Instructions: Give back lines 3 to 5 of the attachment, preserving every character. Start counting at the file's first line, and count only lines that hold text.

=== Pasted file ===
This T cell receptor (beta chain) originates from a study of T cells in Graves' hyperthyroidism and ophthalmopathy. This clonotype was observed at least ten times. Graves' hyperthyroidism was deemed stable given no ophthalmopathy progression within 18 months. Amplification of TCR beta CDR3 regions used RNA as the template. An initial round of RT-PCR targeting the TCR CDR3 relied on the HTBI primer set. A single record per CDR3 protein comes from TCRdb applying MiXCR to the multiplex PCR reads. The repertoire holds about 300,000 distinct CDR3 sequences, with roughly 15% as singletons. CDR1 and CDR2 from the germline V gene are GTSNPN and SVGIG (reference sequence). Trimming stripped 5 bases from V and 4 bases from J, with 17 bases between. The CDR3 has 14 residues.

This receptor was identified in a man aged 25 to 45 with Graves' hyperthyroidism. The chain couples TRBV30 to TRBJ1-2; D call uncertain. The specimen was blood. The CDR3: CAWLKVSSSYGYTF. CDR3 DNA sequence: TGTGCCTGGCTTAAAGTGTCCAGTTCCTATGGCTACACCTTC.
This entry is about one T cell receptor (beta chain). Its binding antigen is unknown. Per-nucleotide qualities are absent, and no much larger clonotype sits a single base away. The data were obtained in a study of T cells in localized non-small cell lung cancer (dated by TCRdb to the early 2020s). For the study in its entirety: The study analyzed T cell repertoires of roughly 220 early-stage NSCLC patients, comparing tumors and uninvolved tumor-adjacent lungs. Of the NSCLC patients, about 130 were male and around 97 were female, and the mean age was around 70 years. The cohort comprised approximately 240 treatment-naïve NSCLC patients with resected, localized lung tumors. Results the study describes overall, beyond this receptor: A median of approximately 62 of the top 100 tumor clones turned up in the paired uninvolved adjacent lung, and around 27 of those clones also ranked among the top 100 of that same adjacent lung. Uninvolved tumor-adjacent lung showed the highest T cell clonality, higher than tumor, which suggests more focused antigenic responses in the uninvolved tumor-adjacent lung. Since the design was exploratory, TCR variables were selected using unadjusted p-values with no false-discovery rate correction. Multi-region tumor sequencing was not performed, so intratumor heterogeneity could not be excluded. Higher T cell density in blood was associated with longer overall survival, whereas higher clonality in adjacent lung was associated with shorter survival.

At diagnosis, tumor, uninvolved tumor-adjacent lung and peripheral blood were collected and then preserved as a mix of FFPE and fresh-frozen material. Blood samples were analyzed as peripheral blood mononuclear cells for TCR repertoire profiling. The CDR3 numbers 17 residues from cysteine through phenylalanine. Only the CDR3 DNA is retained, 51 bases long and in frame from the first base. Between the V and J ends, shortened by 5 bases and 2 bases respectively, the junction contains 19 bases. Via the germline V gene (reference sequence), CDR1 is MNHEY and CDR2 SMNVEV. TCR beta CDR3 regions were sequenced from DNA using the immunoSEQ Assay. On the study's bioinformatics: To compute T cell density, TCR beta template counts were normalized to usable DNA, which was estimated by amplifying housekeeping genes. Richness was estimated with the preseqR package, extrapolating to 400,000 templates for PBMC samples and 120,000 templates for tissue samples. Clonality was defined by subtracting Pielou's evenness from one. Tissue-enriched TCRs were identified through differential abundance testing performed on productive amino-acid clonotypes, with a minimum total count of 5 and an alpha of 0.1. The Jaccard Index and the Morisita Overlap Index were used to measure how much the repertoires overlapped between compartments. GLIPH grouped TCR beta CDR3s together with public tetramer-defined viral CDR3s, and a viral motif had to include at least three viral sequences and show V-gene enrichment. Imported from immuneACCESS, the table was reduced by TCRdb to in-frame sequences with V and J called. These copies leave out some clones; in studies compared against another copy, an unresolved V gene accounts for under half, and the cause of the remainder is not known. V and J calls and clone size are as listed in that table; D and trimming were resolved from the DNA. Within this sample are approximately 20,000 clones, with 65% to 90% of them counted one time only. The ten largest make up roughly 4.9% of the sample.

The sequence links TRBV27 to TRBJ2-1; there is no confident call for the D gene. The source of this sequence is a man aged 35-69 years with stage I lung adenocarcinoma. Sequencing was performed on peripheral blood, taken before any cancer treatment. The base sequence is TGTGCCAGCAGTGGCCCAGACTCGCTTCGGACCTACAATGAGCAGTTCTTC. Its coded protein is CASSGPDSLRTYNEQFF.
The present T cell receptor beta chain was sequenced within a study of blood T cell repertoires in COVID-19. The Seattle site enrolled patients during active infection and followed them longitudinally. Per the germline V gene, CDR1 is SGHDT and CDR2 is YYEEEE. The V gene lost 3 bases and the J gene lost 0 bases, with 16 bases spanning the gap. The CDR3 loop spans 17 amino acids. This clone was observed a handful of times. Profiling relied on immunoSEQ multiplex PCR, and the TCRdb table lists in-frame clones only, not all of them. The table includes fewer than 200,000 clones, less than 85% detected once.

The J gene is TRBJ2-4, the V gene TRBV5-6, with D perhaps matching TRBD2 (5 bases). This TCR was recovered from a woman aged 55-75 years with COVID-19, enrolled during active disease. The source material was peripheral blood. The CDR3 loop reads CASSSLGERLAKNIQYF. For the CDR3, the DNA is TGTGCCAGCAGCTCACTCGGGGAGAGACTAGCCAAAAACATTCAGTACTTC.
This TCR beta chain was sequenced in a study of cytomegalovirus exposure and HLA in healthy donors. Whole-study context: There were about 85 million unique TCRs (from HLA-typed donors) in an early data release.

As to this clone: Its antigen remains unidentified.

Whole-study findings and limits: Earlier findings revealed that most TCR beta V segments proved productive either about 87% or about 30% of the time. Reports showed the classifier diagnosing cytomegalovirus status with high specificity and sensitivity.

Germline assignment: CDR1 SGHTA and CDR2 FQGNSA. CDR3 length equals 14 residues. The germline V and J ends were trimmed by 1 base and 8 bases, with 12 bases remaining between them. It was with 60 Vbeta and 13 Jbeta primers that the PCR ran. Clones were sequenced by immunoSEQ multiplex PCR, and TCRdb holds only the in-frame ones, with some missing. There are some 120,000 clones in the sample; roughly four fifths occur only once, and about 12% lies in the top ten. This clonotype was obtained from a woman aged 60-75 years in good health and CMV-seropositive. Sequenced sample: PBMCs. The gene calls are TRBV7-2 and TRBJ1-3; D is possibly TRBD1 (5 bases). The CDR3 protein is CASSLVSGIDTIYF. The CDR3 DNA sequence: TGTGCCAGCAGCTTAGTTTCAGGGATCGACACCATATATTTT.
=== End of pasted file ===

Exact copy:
This entry is about one T cell receptor (beta chain). Its binding antigen is unknown. Per-nucleotide qualities are absent, and no much larger clonotype sits a single base away. The data were obtained in a study of T cells in localized non-small cell lung cancer (dated by TCRdb to the early 2020s). For the study in its entirety: The study analyzed T cell repertoires of roughly 220 early-stage NSCLC patients, comparing tumors and uninvolved tumor-adjacent lungs. Of the NSCLC patients, about 130 were male and around 97 were female, and the mean age was around 70 years. The cohort comprised approximately 240 treatment-naïve NSCLC patients with resected, localized lung tumors. Results the study describes overall, beyond this receptor: A median of approximately 62 of the top 100 tumor clones turned up in the paired uninvolved adjacent lung, and around 27 of those clones also ranked among the top 100 of that same adjacent lung. Uninvolved tumor-adjacent lung showed the highest T cell clonality, higher than tumor, which suggests more focused antigenic responses in the uninvolved tumor-adjacent lung. Since the design was exploratory, TCR variables were selected using unadjusted p-values with no false-discovery rate correction. Multi-region tumor sequencing was not performed, so intratumor heterogeneity could not be excluded. Higher T cell density in blood was associated with longer overall survival, whereas higher clonality in adjacent lung was associated with shorter survival.

At diagnosis, tumor, uninvolved tumor-adjacent lung and peripheral blood were collected and then preserved as a mix of FFPE and fresh-frozen material. Blood samples were analyzed as peripheral blood mononuclear cells for TCR repertoire profiling. The CDR3 numbers 17 residues from cysteine through phenylalanine. Only the CDR3 DNA is retained, 51 bases long and in frame from the first base. Between the V and J ends, shortened by 5 bases and 2 bases respectively, the junction contains 19 bases. Via the germline V gene (reference sequence), CDR1 is MNHEY and CDR2 SMNVEV. TCR beta CDR3 regions were sequenced from DNA using the immunoSEQ Assay. On the study's bioinformatics: To compute T cell density, TCR beta template counts were normalized to usable DNA, which was estimated by amplifying housekeeping genes. Richness was estimated with the preseqR package, extrapolating to 400,000 templates for PBMC samples and 120,000 templates for tissue samples. Clonality was defined by subtracting Pielou's evenness from one. Tissue-enriched TCRs were identified through differential abundance testing performed on productive amino-acid clonotypes, with a minimum total count of 5 and an alpha of 0.1. The Jaccard Index and the Morisita Overlap Index were used to measure how much the repertoires overlapped between compartments. GLIPH grouped TCR beta CDR3s together with public tetramer-defined viral CDR3s, and a viral motif had to include at least three viral sequences and show V-gene enrichment. Imported from immuneACCESS, the table was reduced by TCRdb to in-frame sequences with V and J called. These copies leave out some clones; in studies compared against another copy, an unresolved V gene accounts for under half, and the cause of the remainder is not known. V and J calls and clone size are as listed in that table; D and trimming were resolved from the DNA. Within this sample are approximately 20,000 clones, with 65% to 90% of them counted one time only. The ten largest make up roughly 4.9% of the sample.

The sequence links TRBV27 to TRBJ2-1; there is no confident call for the D gene. The source of this sequence is a man aged 35-69 years with stage I lung adenocarcinoma. Sequencing was performed on peripheral blood, taken before any cancer treatment. The base sequence is TGTGCCAGCAGTGGCCCAGACTCGCTTCGGACCTACAATGAGCAGTTCTTC. Its coded protein is CASSGPDSLRTYNEQFF.